I set out to try to implement a type-safe Collection class. I use these
classes a lot with VB6; it's easier and safer to refer to, for instance, a
Demo object and a Demos collection than to a generic collection of objects.

My goal was to obtain a type-safe Demos collection with the usual functions:
Add, Remove, Clear, Contains, and which could be referred to by index or by
key, like it is in VB.

I tried to inherit from System.Collection.Bases.TypedCollectionBase and
found that this base class can not be referred to with keys, only int
indexes, and I that *had* to define indexers if I wanted the individual
elements to be referred to. Then I tried to use NamedObjectCollectionBase
which has references both with indexes or keys, but the GetEnumerator()
class of the base
stubbornly returns only generic Objects which refuse to be casted to Demo
objects. In short, to make it work I had to implement both an indexer and an
IEnumerator member class with the corresponding GetEnumerator function
(thank you very much, Gunnarson, for your book. I'd be lost without it).
Being that the case, what point does it have to inherit from a class if you
have to implement almost everything by yourself? And since (AFAIK) there are
no templates in C#, that means that whenever I want to define a type-safe
collection I have to write all this code.

I guess I should be wrong at some point, but I don't know where.

Add to this that whenever you type "this" trying to implement an indexer (or
the text cursor falls in ANY part of the definition of any indexer), the IDE
collapses. So I had to have the source file opened both in the IDE and in an
external editor at the same time, and be careful not to touch with the IDE
text
cursor any part of the source involving the indexers.

Here's the code for a Demo class and a Demos collection. If some of the
gurus around here can tell me what can I cut/substitute/simplify, I'll be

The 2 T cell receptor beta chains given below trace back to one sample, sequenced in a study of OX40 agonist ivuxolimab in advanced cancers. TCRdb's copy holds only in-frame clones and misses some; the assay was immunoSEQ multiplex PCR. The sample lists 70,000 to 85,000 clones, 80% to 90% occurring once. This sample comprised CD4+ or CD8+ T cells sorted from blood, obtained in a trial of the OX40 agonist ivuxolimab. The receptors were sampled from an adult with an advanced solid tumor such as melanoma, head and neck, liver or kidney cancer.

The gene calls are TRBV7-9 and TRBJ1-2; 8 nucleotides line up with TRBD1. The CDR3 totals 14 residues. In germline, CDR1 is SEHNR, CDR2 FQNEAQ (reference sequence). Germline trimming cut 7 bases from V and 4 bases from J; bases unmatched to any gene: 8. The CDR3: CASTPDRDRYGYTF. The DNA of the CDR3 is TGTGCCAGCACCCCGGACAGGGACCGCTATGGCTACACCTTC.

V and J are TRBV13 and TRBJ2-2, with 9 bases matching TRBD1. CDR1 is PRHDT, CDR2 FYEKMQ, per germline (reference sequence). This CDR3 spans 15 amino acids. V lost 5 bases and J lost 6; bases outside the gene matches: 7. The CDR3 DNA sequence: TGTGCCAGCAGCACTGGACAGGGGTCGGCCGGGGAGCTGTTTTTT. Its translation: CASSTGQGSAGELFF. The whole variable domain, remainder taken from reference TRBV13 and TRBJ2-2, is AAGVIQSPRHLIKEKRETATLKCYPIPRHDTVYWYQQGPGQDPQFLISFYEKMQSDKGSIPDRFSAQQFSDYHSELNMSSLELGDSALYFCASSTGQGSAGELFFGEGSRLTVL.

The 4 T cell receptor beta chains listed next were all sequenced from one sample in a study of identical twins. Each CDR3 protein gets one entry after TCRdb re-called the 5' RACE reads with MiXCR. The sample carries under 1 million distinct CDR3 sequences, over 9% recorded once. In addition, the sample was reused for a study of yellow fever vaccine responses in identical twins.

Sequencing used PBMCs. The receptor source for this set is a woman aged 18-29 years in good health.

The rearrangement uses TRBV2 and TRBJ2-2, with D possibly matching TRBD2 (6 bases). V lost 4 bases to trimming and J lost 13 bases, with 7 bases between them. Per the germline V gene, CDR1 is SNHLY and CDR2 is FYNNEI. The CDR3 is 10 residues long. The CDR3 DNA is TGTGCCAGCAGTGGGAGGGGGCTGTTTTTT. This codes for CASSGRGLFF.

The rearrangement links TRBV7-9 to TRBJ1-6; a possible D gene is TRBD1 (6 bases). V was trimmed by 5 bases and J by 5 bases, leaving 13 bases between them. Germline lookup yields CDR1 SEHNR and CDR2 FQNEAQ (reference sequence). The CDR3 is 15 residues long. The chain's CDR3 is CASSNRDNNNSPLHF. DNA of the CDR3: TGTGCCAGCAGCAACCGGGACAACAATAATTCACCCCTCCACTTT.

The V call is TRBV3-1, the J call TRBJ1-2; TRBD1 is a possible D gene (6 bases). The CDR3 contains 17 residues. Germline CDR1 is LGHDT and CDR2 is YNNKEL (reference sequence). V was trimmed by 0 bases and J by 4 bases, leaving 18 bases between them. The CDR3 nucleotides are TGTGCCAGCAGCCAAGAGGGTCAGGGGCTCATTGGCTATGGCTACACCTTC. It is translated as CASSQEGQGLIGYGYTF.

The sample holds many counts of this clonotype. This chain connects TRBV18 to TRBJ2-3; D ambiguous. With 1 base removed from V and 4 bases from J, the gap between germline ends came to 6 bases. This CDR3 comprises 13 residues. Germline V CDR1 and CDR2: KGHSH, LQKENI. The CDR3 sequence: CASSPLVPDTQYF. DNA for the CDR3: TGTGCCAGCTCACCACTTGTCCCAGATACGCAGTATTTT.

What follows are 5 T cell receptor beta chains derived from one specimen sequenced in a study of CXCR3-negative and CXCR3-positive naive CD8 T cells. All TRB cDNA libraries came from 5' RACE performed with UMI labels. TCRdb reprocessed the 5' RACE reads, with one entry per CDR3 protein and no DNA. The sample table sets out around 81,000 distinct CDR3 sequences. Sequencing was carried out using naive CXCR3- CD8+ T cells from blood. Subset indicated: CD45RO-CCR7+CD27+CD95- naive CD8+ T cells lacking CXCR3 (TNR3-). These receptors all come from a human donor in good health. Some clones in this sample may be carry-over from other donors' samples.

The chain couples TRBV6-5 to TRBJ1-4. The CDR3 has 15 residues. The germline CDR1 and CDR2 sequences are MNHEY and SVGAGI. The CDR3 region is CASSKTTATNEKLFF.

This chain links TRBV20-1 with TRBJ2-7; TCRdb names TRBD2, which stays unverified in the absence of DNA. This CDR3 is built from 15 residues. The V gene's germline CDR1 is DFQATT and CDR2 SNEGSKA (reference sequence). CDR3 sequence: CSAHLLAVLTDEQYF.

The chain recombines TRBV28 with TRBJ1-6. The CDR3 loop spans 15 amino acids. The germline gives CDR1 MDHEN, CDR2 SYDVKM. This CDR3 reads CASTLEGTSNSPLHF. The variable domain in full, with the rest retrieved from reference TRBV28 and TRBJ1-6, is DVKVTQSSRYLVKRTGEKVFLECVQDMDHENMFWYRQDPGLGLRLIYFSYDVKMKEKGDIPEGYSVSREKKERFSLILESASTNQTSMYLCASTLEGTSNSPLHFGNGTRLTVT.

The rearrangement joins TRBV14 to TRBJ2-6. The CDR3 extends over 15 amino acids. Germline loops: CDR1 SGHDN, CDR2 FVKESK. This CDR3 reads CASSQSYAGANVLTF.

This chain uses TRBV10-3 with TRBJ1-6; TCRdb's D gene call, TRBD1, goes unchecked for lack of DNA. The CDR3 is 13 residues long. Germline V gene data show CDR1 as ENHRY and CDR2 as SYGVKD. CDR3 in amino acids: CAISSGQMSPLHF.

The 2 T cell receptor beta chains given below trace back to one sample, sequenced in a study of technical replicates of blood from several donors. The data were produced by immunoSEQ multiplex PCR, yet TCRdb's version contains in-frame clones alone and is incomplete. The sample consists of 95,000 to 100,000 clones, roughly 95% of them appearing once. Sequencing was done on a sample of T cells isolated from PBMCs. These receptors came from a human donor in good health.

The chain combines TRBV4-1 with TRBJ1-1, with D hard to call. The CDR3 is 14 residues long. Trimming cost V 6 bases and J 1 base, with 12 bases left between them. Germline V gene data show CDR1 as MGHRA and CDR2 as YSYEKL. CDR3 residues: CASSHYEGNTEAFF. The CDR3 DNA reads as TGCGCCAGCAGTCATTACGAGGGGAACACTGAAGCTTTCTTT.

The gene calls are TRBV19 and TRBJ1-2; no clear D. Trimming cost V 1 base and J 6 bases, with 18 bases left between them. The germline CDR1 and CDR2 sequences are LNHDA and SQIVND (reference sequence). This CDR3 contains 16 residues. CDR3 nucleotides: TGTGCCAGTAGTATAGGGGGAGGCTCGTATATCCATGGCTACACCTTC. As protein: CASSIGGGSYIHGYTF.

eternally grateful. In particular I feel to be a waste to have to redefine
an enumerator if I already have one in the base class (and the Current
function cannot be made to return anything but object). But if I have to
then, what's the point in inheriting from an existing, complex class?
Wouldn't it be leaner to use directly an Array, ListArray or some simpler
class?

The Demo class is just a simple demo object with two properties: Name and
Description. The Demos class is supposed to be a type-safed collection of
Demo objects, which could be referred to as

Demos[n] -> returns a Demo object
Demos[n].Name or Demos[n].Description -> return the properties of a member
of
the collection
Demos["key"] -> returns a Demo object
Demos["key"].Name... etc., the same as above.
This is mimicking the standard Collection object behavior in VB6.

Thanks in advance,
Marco.

namespace Amisys.Collections
{
using System;
using System.Collections;

/// <summary>
/// clsDemos is a collection of clsDemo objects.
/// </summary>
public class clsDemos : NameObjectCollectionBase , IEnumerable
{
public clsDemos() : base()
{
}
public new IEnumerator GetEnumerator()
{
return((IEnumerator) new DemosEnumerator(this));
}
class DemosEnumerator : IEnumerator
{
clsDemos Demos;
int idx;

public DemosEnumerator(clsDemos col)
{
Demos = col;
idx=-1;
}
public bool MoveNext()
{
idx++;
if(idx >= Demos.Count)
return false;
else
return true;
}
public void Reset()
{
idx=-1;
}
public object Current
{
get
{
return Demos[idx];
}
}
}
public clsDemo Add(clsDemo Demo)
{
base.BaseAdd(Demo.Name, Demo);
return Demo;
}
public clsDemo Add(string Name, string Description)
{
clsDemo Demo;
Demo = new clsDemo(Name, Description);
base.BaseAdd(Demo.Name, Demo);
return Demo;
}
public void Remove(clsDemo Demo)
{
base.BaseRemove(Demo.Name);
}
public void Remove(string Name)
{
base.BaseRemove(Name);
}
public void Remove(int index)
{
base.BaseRemove(index);
}
// Indexers for int and string indexes
public clsDemo this[int index]
{
get
{
return (clsDemo)base.BaseGet(index);
}
set
{
base.BaseSet(index,value);
}
}
public clsDemo this[string Name]
{
get
{
return (clsDemo)base.BaseGet(Name);
}
set
{
base.BaseSet(Name,value);
}
}
}
/// <summary>
/// clsDemo is a class which implements a sample Object just
different to a standard Object.
/// </summary>
public class clsDemo
{
private string m_Name;
private string m_Description;

//constructors
public clsDemo()
{
m_Name = "";
m_Description = "";
}
public clsDemo(string Name, string Description)
{
m_Name = Name;
m_Description = Description;
}
//properties
public string Name
{
get
{
return m_Name;
}
set
{
m_Name = value;
}
}
public string Description
{
get
{
return m_Description;
}
set
{
m_Description = value;
}
}
}
}